Q: Are sugar-free candies and treats always a better choice for children with type 1 diabetes?
A: Sugar-free foods can have less impact on blood sugar, but they are not a free ride. For parents concerned about accurately counting carbs as part of their child’s type 1 diabetes management, it’s important to know that sugar-free does not always mean carbohydrate-free. It is the total number of carbohydrate grams in a food that impacts blood sugar levels, and sugar is only one portion of this total. Read food labels carefully. Depending on a treat’s other ingredients, including flour or rice, the total carb count of a sugar-free food could still be considerable (and require covering with insulin). Even sugar substitutes themselves can contain carbohydrates.
The FDA has outlined an Acceptable Daily Intake (ADI) of each type of sugar substitute. Eating too much of certain sugar substitutes, especially sweeteners made from sugar alcohols (like maltitol or sorbitol), may cause gastrointestinal side effects such as gas, bloating, and diarrhea, as these sweeteners are not always well absorbed by the body.
Children with type 1 diabetes should be able to enjoy their favorite foods. Thanks to individualized insulin dosing, children are better able to eat what they like, when they would like, as long as carbohydrate grams are calculated and covered by insulin. This includes occasional treats like a piece of sugar-sweetened candy with lunch or a cupcake at a friend’s birthday party.
The key word is “occasional,” because we want children with type 1 diabetes—and all children—to eat healthy and nutritious foods. For example, parents can increase children’s fruit and vegetable intake (and decrease processed treats) by encouraging them to explore new foods. Sugar-filled beverages should be limited, as should diet sodas and other diet drinks.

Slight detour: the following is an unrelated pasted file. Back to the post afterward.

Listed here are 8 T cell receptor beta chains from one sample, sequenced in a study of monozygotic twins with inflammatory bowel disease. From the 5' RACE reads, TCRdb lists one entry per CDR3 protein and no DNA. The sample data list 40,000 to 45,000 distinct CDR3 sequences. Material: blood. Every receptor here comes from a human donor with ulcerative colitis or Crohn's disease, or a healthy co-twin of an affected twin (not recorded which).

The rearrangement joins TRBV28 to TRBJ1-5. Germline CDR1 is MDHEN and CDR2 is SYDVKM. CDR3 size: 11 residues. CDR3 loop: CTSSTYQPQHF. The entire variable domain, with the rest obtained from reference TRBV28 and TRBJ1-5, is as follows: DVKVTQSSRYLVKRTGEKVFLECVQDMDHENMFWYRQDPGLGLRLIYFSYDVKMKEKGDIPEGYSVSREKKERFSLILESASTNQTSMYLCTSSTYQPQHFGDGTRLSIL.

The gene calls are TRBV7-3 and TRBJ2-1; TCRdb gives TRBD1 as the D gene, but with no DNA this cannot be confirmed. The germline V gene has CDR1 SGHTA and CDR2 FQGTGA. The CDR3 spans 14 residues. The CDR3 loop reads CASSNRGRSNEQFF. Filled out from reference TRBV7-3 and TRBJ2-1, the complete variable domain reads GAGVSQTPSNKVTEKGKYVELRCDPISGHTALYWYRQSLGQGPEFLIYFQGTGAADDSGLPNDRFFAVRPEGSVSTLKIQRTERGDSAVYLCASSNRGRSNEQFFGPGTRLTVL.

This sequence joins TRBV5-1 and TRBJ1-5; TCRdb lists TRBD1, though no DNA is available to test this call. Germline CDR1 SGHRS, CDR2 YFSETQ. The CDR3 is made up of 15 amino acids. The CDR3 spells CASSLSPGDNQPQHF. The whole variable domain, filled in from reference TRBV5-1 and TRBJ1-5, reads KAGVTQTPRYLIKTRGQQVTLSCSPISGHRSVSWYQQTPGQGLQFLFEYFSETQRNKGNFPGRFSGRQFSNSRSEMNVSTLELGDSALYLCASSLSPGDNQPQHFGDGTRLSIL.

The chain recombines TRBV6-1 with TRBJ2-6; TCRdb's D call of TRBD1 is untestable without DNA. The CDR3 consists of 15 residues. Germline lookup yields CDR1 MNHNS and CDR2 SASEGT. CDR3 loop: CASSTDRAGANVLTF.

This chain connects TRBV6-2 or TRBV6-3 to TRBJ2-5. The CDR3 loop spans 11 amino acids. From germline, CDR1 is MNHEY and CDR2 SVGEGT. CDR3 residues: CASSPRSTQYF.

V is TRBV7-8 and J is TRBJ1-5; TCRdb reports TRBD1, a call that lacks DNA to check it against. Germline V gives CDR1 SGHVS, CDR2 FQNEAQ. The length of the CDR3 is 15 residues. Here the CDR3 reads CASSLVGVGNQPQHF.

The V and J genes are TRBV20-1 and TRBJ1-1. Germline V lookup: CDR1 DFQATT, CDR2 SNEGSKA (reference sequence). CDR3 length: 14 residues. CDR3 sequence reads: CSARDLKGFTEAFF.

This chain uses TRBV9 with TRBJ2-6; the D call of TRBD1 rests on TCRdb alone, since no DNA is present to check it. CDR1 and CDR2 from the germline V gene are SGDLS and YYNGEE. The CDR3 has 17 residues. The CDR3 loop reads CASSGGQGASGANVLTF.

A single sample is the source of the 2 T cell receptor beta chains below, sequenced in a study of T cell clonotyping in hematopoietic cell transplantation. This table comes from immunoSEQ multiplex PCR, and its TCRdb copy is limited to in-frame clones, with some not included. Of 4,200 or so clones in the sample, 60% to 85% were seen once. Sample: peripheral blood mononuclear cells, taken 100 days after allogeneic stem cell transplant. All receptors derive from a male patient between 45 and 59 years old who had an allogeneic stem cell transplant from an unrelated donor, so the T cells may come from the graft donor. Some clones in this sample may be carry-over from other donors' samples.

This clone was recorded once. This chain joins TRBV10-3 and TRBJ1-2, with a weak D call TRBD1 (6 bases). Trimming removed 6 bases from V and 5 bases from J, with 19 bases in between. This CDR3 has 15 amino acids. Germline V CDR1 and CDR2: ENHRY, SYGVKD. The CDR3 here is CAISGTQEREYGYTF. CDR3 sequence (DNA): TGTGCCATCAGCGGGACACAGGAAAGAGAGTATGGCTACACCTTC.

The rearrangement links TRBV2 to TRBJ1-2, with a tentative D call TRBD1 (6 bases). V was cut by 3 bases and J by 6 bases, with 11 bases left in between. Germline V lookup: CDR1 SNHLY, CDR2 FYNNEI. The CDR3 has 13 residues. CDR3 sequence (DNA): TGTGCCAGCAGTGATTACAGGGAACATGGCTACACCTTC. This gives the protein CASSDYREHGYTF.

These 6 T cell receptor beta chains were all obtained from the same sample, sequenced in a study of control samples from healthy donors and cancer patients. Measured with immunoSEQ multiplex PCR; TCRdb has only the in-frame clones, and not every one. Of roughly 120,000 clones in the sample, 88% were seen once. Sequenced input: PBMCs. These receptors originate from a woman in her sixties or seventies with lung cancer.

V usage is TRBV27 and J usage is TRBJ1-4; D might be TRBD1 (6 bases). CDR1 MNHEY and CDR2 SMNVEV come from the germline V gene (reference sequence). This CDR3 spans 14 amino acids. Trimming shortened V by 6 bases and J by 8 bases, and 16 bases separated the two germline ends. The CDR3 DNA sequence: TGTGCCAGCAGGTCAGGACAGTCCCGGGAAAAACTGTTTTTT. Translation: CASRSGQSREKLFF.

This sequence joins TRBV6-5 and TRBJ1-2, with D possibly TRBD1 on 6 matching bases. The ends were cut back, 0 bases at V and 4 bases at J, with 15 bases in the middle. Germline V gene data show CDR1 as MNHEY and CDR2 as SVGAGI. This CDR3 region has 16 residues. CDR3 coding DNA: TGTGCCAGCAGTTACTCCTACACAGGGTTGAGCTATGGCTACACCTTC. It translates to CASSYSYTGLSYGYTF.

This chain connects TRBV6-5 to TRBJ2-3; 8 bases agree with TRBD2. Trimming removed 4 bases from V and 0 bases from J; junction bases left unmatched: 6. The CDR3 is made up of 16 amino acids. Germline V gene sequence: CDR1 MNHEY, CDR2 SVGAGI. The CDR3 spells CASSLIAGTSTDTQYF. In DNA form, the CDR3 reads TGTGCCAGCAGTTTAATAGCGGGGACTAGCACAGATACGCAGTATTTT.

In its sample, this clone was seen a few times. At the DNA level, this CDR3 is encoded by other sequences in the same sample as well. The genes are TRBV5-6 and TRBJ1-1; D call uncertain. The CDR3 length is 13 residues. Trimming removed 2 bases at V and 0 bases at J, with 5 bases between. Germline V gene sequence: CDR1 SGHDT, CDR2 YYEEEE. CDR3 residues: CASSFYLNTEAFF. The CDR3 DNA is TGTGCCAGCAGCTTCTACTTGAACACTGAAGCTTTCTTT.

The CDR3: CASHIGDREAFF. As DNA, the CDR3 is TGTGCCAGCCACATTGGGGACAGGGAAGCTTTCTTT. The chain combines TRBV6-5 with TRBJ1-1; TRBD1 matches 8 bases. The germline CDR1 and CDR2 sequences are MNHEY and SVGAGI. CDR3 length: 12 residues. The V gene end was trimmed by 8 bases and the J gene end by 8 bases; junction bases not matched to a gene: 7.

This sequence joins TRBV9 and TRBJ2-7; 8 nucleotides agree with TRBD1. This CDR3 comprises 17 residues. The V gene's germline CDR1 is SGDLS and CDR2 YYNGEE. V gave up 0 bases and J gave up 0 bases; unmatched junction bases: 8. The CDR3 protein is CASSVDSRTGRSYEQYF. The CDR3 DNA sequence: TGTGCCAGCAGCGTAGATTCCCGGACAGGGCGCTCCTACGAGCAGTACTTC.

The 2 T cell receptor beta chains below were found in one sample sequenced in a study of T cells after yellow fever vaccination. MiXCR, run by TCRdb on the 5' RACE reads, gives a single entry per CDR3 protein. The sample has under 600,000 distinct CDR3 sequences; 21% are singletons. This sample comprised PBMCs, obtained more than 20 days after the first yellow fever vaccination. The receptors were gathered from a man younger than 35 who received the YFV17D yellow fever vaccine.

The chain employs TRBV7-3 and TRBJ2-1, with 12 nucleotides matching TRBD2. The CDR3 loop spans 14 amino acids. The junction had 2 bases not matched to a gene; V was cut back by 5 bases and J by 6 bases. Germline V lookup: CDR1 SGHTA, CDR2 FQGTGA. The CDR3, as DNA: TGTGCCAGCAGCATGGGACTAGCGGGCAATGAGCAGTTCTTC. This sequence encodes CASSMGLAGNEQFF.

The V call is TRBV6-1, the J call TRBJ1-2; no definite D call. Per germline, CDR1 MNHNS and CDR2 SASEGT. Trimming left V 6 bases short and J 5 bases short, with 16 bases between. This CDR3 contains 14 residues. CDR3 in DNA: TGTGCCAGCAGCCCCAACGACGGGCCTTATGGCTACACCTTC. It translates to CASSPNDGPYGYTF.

If you need help steering your child’s food choices in the right direction, get in touch with a registered dietitian for healthy meal and snack suggestions.
How Other Parents Deal
“We’ve made it a point to avoid sugar-free candy for one main reason: It’s really easy to confuse sugar-free candy with regular candy that we have on hand in case our daughter goes low. I got rid of all sugar-free treats after inadvertently giving my daughter sugar-free [zero-carb] candy when she was feeling low. Her numbers fell even more, and then I checked the label and realized my mistake.”
—Liz R., Bryn Mawr, Pa., mom of 18-year-old Erica
Disclaimer: The information in these articles is not intended as medical advice. Families should check with their healthcare professionals regarding individual care.